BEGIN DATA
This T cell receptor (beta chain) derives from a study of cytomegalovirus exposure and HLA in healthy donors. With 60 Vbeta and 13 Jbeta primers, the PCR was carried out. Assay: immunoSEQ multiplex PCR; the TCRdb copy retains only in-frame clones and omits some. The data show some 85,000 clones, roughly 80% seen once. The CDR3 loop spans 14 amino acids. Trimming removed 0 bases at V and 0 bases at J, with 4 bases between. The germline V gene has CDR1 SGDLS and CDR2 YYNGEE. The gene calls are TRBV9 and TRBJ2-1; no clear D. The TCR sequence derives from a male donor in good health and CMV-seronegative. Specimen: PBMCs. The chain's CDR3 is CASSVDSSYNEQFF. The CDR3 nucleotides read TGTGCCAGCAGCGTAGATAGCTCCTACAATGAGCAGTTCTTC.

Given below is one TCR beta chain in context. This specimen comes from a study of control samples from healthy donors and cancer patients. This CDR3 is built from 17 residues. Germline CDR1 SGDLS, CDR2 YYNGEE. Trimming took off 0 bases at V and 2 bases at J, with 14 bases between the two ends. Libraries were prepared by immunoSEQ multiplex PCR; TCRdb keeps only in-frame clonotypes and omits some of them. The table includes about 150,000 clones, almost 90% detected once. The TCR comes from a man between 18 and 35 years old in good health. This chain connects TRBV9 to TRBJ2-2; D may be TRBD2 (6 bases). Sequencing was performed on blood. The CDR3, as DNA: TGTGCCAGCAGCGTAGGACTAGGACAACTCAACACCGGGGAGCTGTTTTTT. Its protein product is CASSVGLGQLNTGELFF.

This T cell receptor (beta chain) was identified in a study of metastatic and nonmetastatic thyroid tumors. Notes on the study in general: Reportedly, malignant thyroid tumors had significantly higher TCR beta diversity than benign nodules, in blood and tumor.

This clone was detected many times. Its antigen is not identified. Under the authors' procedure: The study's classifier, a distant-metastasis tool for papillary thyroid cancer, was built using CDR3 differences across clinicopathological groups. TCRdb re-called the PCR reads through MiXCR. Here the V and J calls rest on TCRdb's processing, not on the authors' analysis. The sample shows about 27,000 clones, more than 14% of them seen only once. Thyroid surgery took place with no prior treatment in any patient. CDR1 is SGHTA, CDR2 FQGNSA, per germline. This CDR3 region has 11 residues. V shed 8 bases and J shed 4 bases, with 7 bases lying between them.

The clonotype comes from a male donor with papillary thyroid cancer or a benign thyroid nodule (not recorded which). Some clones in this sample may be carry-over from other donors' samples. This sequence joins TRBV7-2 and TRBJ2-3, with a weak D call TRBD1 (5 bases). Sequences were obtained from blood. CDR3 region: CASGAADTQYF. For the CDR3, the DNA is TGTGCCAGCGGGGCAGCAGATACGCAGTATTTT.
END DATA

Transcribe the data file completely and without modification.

This T cell receptor (beta chain) derives from a study of cytomegalovirus exposure and HLA in healthy donors. With 60 Vbeta and 13 Jbeta primers, the PCR was carried out. Assay: immunoSEQ multiplex PCR; the TCRdb copy retains only in-frame clones and omits some. The data show some 85,000 clones, roughly 80% seen once. The CDR3 loop spans 14 amino acids. Trimming removed 0 bases at V and 0 bases at J, with 4 bases between. The germline V gene has CDR1 SGDLS and CDR2 YYNGEE. The gene calls are TRBV9 and TRBJ2-1; no clear D. The TCR sequence derives from a male donor in good health and CMV-seronegative. Specimen: PBMCs. The chain's CDR3 is CASSVDSSYNEQFF. The CDR3 nucleotides read TGTGCCAGCAGCGTAGATAGCTCCTACAATGAGCAGTTCTTC.

Given below is one TCR beta chain in context. This specimen comes from a study of control samples from healthy donors and cancer patients. This CDR3 is built from 17 residues. Germline CDR1 SGDLS, CDR2 YYNGEE. Trimming took off 0 bases at V and 2 bases at J, with 14 bases between the two ends. Libraries were prepared by immunoSEQ multiplex PCR; TCRdb keeps only in-frame clonotypes and omits some of them. The table includes about 150,000 clones, almost 90% detected once. The TCR comes from a man between 18 and 35 years old in good health. This chain connects TRBV9 to TRBJ2-2; D may be TRBD2 (6 bases). Sequencing was performed on blood. The CDR3, as DNA: TGTGCCAGCAGCGTAGGACTAGGACAACTCAACACCGGGGAGCTGTTTTTT. Its protein product is CASSVGLGQLNTGELFF.

This T cell receptor (beta chain) was identified in a study of metastatic and nonmetastatic thyroid tumors. Notes on the study in general: Reportedly, malignant thyroid tumors had significantly higher TCR beta diversity than benign nodules, in blood and tumor.

This clone was detected many times. Its antigen is not identified. Under the authors' procedure: The study's classifier, a distant-metastasis tool for papillary thyroid cancer, was built using CDR3 differences across clinicopathological groups. TCRdb re-called the PCR reads through MiXCR. Here the V and J calls rest on TCRdb's processing, not on the authors' analysis. The sample shows about 27,000 clones, more than 14% of them seen only once. Thyroid surgery took place with no prior treatment in any patient. CDR1 is SGHTA, CDR2 FQGNSA, per germline. This CDR3 region has 11 residues. V shed 8 bases and J shed 4 bases, with 7 bases lying between them.

The clonotype comes from a male donor with papillary thyroid cancer or a benign thyroid nodule (not recorded which). Some clones in this sample may be carry-over from other donors' samples. This sequence joins TRBV7-2 and TRBJ2-3, with a weak D call TRBD1 (5 bases). Sequences were obtained from blood. CDR3 region: CASGAADTQYF. For the CDR3, the DNA is TGTGCCAGCGGGGCAGCAGATACGCAGTATTTT.